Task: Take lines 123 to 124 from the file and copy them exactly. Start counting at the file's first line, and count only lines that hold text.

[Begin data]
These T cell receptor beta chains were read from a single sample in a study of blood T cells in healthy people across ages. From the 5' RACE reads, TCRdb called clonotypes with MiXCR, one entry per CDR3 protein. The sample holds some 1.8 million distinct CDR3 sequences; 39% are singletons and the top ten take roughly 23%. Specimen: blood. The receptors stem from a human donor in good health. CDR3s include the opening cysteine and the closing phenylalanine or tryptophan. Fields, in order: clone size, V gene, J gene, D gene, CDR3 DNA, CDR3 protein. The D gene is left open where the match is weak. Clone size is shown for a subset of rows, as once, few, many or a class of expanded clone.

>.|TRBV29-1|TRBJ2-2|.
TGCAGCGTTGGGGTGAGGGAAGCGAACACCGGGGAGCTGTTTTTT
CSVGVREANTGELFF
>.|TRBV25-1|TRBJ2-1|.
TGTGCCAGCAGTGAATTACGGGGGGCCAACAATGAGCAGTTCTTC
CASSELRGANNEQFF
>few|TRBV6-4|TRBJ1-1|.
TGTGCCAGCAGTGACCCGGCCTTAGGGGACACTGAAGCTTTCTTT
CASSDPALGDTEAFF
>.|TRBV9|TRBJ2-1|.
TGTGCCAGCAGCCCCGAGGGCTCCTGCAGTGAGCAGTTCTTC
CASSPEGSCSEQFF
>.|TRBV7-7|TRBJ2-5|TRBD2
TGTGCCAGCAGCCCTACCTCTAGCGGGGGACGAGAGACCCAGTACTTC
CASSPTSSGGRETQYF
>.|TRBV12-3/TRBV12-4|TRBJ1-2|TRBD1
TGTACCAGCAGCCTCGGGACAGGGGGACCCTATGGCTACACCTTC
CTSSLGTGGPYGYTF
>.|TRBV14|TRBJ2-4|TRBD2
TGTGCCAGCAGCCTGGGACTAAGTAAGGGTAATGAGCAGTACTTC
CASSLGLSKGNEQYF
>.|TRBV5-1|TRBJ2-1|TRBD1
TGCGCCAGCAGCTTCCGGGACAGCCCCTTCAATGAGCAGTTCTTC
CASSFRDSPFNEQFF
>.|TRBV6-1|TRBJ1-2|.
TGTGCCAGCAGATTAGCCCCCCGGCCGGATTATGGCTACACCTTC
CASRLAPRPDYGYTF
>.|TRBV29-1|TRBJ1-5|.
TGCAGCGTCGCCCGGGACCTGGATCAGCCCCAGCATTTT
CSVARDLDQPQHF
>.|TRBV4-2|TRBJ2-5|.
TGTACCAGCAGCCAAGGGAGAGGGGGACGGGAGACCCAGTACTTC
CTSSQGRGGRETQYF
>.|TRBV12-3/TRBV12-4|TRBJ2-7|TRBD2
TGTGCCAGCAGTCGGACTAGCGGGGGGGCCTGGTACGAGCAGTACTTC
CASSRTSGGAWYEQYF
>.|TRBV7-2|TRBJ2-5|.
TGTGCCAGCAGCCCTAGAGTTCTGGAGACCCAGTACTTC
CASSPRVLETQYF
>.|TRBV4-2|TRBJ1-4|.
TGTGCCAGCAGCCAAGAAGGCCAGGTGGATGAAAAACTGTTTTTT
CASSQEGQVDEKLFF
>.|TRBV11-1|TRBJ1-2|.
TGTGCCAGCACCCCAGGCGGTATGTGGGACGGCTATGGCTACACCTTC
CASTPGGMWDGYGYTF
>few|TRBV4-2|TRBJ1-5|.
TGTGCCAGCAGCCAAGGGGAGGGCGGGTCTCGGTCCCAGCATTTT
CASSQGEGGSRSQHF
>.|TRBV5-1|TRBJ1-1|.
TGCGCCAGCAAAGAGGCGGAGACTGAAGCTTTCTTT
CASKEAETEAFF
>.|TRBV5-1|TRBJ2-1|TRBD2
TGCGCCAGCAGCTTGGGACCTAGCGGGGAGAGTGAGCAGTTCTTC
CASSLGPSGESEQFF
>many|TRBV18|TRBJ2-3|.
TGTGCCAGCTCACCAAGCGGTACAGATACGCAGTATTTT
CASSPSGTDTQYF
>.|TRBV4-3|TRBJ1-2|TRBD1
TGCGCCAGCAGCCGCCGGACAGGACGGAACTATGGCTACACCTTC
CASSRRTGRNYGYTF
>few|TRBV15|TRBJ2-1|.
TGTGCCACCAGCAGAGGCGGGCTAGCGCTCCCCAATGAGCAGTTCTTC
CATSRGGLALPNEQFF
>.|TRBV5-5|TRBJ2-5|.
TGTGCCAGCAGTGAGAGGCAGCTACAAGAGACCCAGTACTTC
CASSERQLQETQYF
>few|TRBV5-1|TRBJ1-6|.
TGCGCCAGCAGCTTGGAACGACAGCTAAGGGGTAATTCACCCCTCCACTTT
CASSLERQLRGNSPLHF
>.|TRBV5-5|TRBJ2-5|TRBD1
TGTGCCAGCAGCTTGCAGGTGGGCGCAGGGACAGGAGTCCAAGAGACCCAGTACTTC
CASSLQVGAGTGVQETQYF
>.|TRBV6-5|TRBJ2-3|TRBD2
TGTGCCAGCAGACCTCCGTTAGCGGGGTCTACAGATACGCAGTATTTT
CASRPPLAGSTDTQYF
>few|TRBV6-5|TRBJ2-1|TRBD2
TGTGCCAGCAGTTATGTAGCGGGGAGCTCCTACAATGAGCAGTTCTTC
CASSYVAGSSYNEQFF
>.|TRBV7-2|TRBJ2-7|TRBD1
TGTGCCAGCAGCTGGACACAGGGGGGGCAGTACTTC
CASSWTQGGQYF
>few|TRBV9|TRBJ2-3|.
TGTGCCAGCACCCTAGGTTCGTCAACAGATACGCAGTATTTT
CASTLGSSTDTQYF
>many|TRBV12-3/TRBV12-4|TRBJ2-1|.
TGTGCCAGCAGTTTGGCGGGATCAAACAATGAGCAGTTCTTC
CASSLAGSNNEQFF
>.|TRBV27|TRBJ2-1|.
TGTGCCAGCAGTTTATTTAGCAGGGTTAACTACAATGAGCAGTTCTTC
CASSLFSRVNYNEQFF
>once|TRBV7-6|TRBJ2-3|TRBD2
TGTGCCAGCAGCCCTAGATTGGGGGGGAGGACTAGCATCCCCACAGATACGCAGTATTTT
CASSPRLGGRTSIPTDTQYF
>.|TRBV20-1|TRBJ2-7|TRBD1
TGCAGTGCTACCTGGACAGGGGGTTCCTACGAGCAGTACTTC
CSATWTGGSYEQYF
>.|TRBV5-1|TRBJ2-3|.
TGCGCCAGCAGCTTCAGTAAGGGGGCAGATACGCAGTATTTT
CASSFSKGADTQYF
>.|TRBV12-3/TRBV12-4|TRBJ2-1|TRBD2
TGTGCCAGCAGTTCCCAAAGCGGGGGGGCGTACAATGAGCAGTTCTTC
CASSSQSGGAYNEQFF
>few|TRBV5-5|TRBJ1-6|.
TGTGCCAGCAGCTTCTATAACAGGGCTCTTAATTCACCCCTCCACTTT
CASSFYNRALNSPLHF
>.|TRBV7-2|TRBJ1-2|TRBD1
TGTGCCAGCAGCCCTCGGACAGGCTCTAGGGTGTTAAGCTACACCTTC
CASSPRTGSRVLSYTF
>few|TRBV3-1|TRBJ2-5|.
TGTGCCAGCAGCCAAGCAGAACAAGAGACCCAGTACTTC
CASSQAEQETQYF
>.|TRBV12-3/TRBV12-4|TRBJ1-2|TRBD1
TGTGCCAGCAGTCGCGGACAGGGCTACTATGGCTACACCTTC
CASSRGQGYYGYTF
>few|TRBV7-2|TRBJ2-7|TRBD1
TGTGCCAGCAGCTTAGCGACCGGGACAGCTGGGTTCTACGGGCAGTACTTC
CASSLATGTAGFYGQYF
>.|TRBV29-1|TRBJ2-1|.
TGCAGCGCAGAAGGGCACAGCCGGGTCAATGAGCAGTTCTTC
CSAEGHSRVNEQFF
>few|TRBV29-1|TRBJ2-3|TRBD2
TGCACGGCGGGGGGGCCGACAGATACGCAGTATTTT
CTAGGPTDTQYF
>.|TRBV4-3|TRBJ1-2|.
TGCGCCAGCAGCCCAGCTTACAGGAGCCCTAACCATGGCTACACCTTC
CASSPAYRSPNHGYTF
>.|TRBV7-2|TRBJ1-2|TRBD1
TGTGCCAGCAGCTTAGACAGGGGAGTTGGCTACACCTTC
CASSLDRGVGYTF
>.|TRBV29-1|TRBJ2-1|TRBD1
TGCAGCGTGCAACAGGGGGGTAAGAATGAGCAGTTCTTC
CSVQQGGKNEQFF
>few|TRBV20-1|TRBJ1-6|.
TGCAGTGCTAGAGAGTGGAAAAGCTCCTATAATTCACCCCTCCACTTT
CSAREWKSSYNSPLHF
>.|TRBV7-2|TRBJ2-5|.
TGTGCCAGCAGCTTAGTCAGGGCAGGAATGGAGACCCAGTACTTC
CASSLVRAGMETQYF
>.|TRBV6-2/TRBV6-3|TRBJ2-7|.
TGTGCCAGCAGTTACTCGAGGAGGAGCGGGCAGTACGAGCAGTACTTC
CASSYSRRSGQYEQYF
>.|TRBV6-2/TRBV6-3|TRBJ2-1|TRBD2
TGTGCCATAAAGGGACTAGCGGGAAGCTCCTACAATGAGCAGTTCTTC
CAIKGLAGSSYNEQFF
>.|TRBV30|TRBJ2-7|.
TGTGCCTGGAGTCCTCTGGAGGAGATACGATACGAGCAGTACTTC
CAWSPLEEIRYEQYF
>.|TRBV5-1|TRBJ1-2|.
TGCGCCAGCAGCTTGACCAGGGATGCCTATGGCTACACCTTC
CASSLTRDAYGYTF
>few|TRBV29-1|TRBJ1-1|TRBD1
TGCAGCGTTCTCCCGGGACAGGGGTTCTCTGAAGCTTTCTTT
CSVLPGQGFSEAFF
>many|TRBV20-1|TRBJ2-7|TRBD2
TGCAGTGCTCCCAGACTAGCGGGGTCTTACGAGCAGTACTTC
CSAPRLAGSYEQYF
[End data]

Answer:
TGCACGGCGGGGGGGCCGACAGATACGCAGTATTTT
CTAGGPTDTQYF